A century ago, in Freeport, Maine, a shrewd outdoorsman named Leon Leonwood Bean decided to dox the guts out of some out-of-state hunters in hopes of taking their money.
Dox, that is, in 1912 terms. In that steampunk framework, doxxing meant that Bean got his hands on a mailing list of men who held nonresident Maine hunting licenses. These men were sitting ducks — if you will—to his pitch for rugged field-and-stream equipment that allegedly worked wicked well in the wet-dry terrain Way Down East. A lifelong salesman who as a kid sold steel traps and dead deer to anyone he could find, Bean had acquired the salesman’s holy grail: a list of near-perfect leads.
Data Asset Number One.
Bean then devised a four-page piece of direct-mail marketing and used it to cajole the listed hunters into buying, sight unseen, some ugly-duckling lace-up boots that were part rubber and part leather. You couldn’t be a true deerslaying Mainer without them. Bean’s cobblers ginned up these would-be waterproof “hunting shoes” — almost as an afterthought. Like salesmen immemorial, Bean put his faith not in his goods, but in his leads and his rhetoric, which made the Maine Hunting Shoes sound revolutionary before they even existed.
Bean’s one truly inspired touch that first time out: If his customers were, for any reason, disappointed with the boots, they could get their money back — or a brand-new pair. Disappointed they were. Appalled. Fully 90 percent of the buyers of the first Bean boots wrote to say they hated their boots — which crumbled after a few jaunts — and they wanted a refund.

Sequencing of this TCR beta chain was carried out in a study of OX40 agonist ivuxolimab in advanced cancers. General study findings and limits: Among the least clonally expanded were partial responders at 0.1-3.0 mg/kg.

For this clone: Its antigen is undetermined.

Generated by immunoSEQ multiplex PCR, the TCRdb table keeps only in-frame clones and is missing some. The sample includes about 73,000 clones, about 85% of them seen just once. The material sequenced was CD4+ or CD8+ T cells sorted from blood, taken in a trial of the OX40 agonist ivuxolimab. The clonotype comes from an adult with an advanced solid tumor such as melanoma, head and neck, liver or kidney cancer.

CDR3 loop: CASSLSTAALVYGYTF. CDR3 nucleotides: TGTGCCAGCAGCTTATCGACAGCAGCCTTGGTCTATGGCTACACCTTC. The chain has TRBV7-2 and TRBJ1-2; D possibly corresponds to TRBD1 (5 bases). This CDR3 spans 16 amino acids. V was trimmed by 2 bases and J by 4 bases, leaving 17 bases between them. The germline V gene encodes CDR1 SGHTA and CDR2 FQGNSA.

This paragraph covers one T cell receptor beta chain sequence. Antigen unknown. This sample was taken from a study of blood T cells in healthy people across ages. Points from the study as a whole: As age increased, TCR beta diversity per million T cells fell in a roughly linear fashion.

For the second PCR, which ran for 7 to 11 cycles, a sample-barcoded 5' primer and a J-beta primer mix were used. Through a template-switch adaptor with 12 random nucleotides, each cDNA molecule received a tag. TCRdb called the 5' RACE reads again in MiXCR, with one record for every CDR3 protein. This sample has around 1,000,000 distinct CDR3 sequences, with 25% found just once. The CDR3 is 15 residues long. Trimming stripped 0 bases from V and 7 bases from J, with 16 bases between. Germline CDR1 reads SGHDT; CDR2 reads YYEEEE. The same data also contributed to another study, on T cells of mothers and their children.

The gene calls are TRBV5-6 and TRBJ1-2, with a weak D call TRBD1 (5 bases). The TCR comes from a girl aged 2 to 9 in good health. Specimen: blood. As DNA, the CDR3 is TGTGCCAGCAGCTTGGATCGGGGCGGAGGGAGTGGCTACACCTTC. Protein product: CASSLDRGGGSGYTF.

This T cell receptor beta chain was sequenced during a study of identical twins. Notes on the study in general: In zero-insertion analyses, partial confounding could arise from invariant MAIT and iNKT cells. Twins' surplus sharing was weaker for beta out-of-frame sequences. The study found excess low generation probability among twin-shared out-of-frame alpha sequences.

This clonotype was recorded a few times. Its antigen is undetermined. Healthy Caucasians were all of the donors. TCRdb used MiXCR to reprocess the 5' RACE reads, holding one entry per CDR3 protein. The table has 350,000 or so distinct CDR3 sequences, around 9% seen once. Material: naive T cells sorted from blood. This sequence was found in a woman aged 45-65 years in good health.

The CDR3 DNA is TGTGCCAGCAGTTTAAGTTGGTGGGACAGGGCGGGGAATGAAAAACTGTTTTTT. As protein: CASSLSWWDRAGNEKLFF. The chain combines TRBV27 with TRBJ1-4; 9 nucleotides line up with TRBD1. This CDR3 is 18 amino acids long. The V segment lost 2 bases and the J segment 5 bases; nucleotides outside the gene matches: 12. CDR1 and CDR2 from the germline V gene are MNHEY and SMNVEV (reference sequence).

Unfazed, Bean scored some decent rubber, went back to the cobbling board to produce the iconically homely-and-somehow-also-dashing hunting boots, the Bean boots, that didn’t fall apart. He shipped them. The customers were grateful for Bean’s alacrity, accessibility and willingness to accommodate their criticism. More than grateful: as customers, they married the brand. The boots too were a hit, and L.L. Bean was born.
L.L. Bean is nominally an outfitter, trading in (these days) well-made white-flecked navy wool sweaters, a staple of my New England adolescence; canvas tote bags, many with monograms; and of course the unmistakeable leather-rubber boots that have made a style comeback among hipsters and in a Red Sox-themed limited 2013 edition—as well as heaps of other stuff, including recessively beautiful cashmere crewnecks and Primaloft compressible outerwear in California colors that Leon Leonwood Bean probably never beheld.
But from the beginning L.L. Bean, as a catalog business, distinguished itself as a customer-service juggernaut and — above all —as a stealth data enterprise, claiming as its core asset massive amounts of information akin to that first priceless list of nonresident Maine hunters. The boots did or didn’t work, remember: Bean was initially unconcerned about the durability of his 3D product. Once he had buyers, and knew what they needed, he could always fix the boots. But his data and his marketing — that was where his treasure was. And it worked like a charm. Superb data, superb marketing, boots in beta: That was enough to found a company on.